By Sean Collier
November 5, 2009
The fundamental question surrounding Michael Jackson's This Is It has been answered rather banally. It was, of course, "Could it be as big as the promoters would have us think?" The answer, obviously, was "No, of course not."
AEG Live, the erstwhile promoters of MJ's planned concert tour and now peddlers of the pseudo-concert film of the same name, tried to convince the masses that the film had an outside shot at $250 million worldwide in one weekend. The film didn't earn half that, pulling in a more routinely impressive $101 million around the planet, mostly on the strength of Jackson's continued global appeal.
AEG was quick to pat themselves on the back, despite performing well below tracking. A congratulatory press release trumpeted the fact that This Is It now qualified as "the highest grossing concert film of all time." I'm reminded of what Rolling Stone said about Jackon's Blood on the Dance Floor remix album: "Blood eneded up being the bestelling remix disc ever; at this point, MJ was breaking records no one cared about." Yes, that's a very nice claim to make, but no one was ever particularly concerned with claiming a concert film box office record in the first place.
In the run-up to This Is It's hasty release, the question on my mind was not about performance. As a born-again Jackson fan, I didn't know how to feel about the project; was this film a final gift to fans, or was this simply AEG profiting off the fervor and renewed fandom surrounding Michael's death?
In favor of AEG, fans did seem to demand as much MJ as they could buy over the summer. The Billboard Top Pop Catalog Album chart – which tracks performance by basically every album ever released, as long as it's 18 months old and no longer in the Hot 100 – featured Jackson albums in nine of the top ten positions the week following his death (and all of the top twelve two weeks later.) Jackson's songs were downloaded on iTunes and Amazon one million times in the seven days after his death; this number has never been touched. CD manufacturing plants buckled under the demand. Amazon ran out of every MJ album they had. Can one hurl a death profiteering charge around when people were so desperately trying to spend money on Jackson?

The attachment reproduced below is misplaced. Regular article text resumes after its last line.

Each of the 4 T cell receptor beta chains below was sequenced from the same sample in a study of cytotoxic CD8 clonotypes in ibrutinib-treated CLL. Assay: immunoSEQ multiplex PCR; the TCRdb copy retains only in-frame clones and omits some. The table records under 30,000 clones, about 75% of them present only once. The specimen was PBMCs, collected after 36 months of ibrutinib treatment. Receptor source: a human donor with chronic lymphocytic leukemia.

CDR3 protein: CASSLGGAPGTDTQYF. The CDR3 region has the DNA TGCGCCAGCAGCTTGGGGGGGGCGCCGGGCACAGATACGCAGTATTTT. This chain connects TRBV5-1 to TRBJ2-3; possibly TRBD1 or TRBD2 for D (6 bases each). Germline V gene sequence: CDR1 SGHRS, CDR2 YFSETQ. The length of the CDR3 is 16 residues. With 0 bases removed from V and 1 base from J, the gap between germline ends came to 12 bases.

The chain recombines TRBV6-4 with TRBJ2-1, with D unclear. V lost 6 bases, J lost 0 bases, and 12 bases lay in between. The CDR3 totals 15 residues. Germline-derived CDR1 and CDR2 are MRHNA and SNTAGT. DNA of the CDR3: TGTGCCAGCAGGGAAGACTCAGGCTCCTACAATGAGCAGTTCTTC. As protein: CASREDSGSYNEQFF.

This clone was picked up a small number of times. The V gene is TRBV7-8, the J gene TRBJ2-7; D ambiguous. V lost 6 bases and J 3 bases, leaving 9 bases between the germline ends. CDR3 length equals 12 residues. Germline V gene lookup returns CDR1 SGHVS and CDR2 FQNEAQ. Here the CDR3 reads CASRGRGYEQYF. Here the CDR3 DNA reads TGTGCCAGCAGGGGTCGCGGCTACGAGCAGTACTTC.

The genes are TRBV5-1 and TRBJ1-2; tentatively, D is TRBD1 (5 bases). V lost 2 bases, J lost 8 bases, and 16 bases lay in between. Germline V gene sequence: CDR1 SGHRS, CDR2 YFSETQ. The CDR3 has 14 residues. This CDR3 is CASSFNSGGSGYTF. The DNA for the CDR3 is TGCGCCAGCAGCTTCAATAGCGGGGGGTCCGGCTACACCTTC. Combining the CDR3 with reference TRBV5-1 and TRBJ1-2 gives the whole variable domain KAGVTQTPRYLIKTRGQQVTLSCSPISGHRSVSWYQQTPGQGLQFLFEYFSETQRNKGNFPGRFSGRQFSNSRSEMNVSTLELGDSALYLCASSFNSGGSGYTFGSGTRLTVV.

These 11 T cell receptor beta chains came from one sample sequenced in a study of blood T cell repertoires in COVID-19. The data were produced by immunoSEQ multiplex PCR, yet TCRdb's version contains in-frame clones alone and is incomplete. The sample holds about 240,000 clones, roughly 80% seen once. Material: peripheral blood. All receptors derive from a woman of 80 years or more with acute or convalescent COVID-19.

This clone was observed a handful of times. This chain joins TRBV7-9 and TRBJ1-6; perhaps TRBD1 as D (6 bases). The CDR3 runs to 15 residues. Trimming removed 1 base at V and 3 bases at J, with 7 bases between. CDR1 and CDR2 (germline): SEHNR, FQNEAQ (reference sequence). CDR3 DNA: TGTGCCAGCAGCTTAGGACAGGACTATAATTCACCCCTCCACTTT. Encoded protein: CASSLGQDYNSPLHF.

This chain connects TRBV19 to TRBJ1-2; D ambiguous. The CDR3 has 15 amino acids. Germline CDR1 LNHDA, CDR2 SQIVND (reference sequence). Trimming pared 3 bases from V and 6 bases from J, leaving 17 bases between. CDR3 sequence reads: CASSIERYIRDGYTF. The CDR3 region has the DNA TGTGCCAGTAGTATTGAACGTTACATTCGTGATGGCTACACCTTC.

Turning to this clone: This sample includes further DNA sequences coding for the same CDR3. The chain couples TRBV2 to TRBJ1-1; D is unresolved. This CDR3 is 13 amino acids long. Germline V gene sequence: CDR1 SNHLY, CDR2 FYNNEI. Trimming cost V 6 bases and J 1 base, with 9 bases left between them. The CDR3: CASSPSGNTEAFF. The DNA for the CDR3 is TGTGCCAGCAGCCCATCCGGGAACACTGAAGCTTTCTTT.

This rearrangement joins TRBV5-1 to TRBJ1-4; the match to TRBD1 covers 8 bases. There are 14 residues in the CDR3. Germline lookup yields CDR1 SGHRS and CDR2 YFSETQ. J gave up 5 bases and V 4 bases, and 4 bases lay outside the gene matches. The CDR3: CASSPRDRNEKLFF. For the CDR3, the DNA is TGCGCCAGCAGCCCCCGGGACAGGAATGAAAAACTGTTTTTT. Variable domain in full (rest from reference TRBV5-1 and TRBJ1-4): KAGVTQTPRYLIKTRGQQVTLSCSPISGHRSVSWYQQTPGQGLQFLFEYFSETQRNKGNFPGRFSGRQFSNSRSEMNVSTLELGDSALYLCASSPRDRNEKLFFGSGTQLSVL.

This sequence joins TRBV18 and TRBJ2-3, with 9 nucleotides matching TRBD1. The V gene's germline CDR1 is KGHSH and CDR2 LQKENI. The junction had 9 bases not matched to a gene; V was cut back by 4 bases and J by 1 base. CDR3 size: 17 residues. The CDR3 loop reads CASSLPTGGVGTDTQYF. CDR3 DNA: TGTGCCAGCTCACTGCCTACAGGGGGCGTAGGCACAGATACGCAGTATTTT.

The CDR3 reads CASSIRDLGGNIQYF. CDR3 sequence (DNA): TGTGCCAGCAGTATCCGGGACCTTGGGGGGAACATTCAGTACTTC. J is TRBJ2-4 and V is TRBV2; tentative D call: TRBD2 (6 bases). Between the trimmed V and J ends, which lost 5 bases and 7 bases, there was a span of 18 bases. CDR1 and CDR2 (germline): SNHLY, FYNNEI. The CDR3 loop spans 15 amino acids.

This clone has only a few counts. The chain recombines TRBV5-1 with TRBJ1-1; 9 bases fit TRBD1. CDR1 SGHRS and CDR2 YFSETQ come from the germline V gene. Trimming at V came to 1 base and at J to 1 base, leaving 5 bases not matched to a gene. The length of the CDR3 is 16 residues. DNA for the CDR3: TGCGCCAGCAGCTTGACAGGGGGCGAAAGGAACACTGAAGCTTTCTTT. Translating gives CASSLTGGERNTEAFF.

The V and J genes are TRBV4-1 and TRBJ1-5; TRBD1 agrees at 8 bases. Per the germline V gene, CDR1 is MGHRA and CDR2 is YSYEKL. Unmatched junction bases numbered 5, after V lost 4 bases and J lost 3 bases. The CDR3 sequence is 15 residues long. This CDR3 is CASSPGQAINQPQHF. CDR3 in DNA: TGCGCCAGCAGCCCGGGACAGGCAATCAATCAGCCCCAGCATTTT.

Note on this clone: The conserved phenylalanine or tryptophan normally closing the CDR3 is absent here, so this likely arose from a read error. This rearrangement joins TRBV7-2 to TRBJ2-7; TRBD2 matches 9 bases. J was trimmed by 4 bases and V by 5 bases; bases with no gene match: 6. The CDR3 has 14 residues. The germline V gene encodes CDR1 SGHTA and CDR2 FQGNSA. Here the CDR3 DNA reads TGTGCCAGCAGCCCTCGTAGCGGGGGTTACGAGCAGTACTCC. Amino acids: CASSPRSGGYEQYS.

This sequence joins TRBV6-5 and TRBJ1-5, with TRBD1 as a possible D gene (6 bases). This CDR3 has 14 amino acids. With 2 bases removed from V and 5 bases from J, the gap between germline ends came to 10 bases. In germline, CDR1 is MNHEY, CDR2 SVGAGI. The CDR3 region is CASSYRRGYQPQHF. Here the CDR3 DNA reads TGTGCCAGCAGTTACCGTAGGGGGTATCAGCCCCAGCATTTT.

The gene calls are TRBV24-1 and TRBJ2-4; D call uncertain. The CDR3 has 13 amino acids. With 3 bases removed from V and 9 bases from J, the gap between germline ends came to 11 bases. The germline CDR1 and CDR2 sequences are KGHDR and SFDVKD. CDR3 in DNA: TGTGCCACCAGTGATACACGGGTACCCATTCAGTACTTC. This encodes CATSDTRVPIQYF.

Resolved not to pass judgment on the film until I had seen it, I was somewhat surprised to see the accompanying album on sale in the movie theater lobby. Regardless of whether or not the film itself can be seen as profiteering, the album certainly can; a glorified MJ mixtape with a few throwaway bonus tracks attached, it's an unnecessary rehash in the face of countless other Jackson compilations. My irritation grew at the ticket counter, where concert t-shirts were on sale; not just shirts commemorating the film, but the very shirts intended to be sold in London during the performances.
Clearly, someone was trying to wring every dime possible out of This Is It. The marketing and promotion of the film spoke to that as well; by making the (immediately abandoned) claim that the film would only be in theaters for two weeks and hyping the pre-sale to no end, AEG was trying to create a false sense of urgency (a la Paranormal Activity) and drive up ticket sales.
All this did not fully turn me against the project, however. It took the film itself to do that. This Is It is an interesting documentary, and an engaging look at Michael, the artist and perfectionist at work; in these respects, it is a success. However, as AEG Live has repeatedly reminded us, this is not a documentary; it is a concert film. It is Michael "as you have never seen him before." And as a concert film, it's dreadful, for one simple reason: it is not a performance. It is a rehearsal, and not even a dress rehearsal; it is a work in progress. Michael half-sings, half-dances, skips lines, repeats lines, loses his place, stops, starts, apologizes for his meek performance, and only rarely truly shines. Certainly, half of Michael Jackson is more engaging than all of most artists, but the attempt to edit these fragments into performances rings false.
And – we can't forget – Michael Jackson would have absolutely hated this film. A consummate showman above all else, Michael would not have allowed footage of him at 50% to be seen by his fans. As (admittedly quirky) sister LaToya put it, "Michael always wants to give his best. This is a rehearsal. He wasn't giving his all...He wants people to see him at the top of the ladder and not half-stepping because he doesn't want to do a full-out rehearsal."
If the footage contained in This Is It were brilliant performance, a near-perfect gem that Jackson's fans simply deserved to see, then AEG would be free of culpability, even with the promotion and grandiose claims and t-shirts and album sales. Given the true nature of the film, however, the true colors of the promotion team are shown; robbed of a big payday by Jackson's untimely death, they immediately set about trying to figure out how to recoup their losses, at Jackson's expense.
Jackson's legacy is on his albums, and will remain there. Other performances – performances that Jackson would want you to see – can be found. The product being hocked by AEG Live in theaters right now does not represent the artist and performer that died this summer; don't be fooled.